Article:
Luigi Cherubini has suffered from the worst misrepresentation in musical history. He was appointed director of the Paris Conservatoire in 1822, and immediately decreed that one entrance should be for the ladies, the other for men. Not long after, the young Hector Berlioz, transgressing this rule, came up against an apoplectic Cherubini, and wrote a hilarious account in his memoirs, mocking his Italian accent.

How can such a trivial insult triumph over the high opinions of Haydn, Beethoven, Schumann, Mendelssohn and Brahms? It’s certainly not borne out by the music.

Was Luigi Cherubini a great composer?

The case for Cherubini is often supposed to be bolstered by his influence on Beethoven, and Beethoven’s statement that he was the greatest composer of his time. But Cherubini can argue for himself. Listened to with an open ear, one hears a different way of putting notes together. He is neither Haydn nor Mozart, but clearly of their time and beyond.

It is interesting, too, that the composer one thinks of when listening to his quartets is Mendelssohn, and sometimes Schubert, not Haydn and Mozart. Four years younger than Mozart, and 17 years Beethoven’s senior, Cherubini straddled the Classical and Romantic periods, and yet side-stepped the Viennese classical stream.

When and where was Cherubini born?

Cherubini was born in September 1760 in Florence, where his father was musical director at the Pergola Theatre.

When did Cherubini start playing music?

The son of a professional keyboard player, he began lessons at the age of six, and from eight was trained in old church counterpoint, making him one of the finest contrapuntists of his generation – one of his undoubted masterpieces, the C minor Requiem (1816), is a tour de force in this respect.

When did Cherubini start writing operas?

Throughout his life, it seems, he worked to find a path that would bring together the cold rigour of academic discipline with the passionate demands of drama. Masses and other liturgical works poured from his pen, but he did not try his hand at opera until he was 20.

He quickly became very successful here, however. Two years in London from 1784 saw four of his operas premiered there, and his appointment as Composer to the King.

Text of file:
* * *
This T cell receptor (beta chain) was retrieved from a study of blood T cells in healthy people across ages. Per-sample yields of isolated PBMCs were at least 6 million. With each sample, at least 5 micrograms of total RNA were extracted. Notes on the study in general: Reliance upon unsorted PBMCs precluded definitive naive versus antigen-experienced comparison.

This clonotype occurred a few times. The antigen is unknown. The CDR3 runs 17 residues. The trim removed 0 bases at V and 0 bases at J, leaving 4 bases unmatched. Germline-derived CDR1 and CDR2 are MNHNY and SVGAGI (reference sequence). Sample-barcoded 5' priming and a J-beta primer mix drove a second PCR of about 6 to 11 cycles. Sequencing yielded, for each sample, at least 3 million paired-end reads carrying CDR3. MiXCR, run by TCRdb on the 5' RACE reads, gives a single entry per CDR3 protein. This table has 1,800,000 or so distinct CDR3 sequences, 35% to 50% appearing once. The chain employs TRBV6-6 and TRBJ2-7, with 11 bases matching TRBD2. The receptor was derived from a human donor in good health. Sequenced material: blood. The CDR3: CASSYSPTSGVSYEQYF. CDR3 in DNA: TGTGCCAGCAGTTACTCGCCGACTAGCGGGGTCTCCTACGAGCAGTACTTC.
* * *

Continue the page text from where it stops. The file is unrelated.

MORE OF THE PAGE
What was Luigi Cherubini known for?

In 1787 he moved to Paris and remained there virtually for the rest of his life. His first opera there, Démophon, introduced a new style characterised by colourful harmony and a more ‘symphonic’ treatment of the orchestra. Other operas followed in the style of Démophon: Lodoïska in 1791 and Médée in 1797, a vehicle for Maria Callas 150 years later.

This new style was just what the Revolution needed. ‘In the afternoon, people were guillotined, in the evening the theatres were full,’ Cherubini’s wife said. But under Napoleon, Cherubini’s star waned. The Emperor liked Italian music, but thought him too French. In a period of depression, he all but gave up composing, turning instead to the graphic arts – he was close friends with Ingres, whose portrait of him is in the Louvre. However, Napoleon did appoint him director of music in Vienna when he took the city.

When did Luigi Cherubini meet Beethoven?

There he met Beethoven, who ten years earlier had written a fan letter about Médée. Cherubini in turn attended the first performances of Leonore and Beethoven’s style must have struck a chord with him, but all he is recorded as saying is that he could not tell what key the overture was in, and that Beethoven’s vocal writing was untutored.

Beethoven on the other hand, and Haydn too, was very impressed with Cherubini’s Faniska, staged in Vienna in 1806. The German composer, as a teenage violinist at court in Bonn, had already soaked-up the idiom of French opera, and from the first notes one is startlingly aware of the seminal influence on him of Les Deux Journées and Médée.

Cherubini’s sympathy with the Bourbons stood him in good stead at the Restoration in 1814, and he was appointed director of the Chapelle Royale. The final stage of his career dates from this time, and saw the creation of the Masses, the symphony and the chamber music. One might argue that, although his innovative operatic style earned him his place in history, it has distorted our appreciation of these other sides to his genius.

What is Luigi Cherubini's legacy?

Cherubini was not one of history’s lighter spirits. His ill-humour was legendary, and his seriousness an easy target for jokes. But as director of the Conservatoire he was a formative influence on a generation of French composers including, ironically, Berlioz, whose monumental style derives from such works as Cherubini’s astonishing Marche funêbre (1820), the apollonian Chant sur la mort de Joseph Haydn (1804) and the C minor Requiem.

Perhaps because of the high-minded seriousness of such works, their Italian composer, who spent the greater part of his life in France, became greatly revered in Germany. The teenage Mendelssohn came to see him in 1825, with Cherubini astonishing his colleagues by the warmth of his welcome. ‘He is rich,’ he said. ‘He will do well, he has already done well, but he spends too much money…’ For his part, Mendelssohn called Cherubini ‘an extinct volcano, throwing out occasional sparks and flashes’, but later in his life, looked out works of his to perform in Germany, including Les Deux Journées.

The ‘sparks and ashes’ of the ‘extinct volcano’ included liturgical and instrumental music of note. As Schumann wrote in 1838, on the publication of the First String Quartet ‘…it is not the familiar native tongue… it is a distinguished stranger addressing us; the more we come to understand him the more we come to respect him.’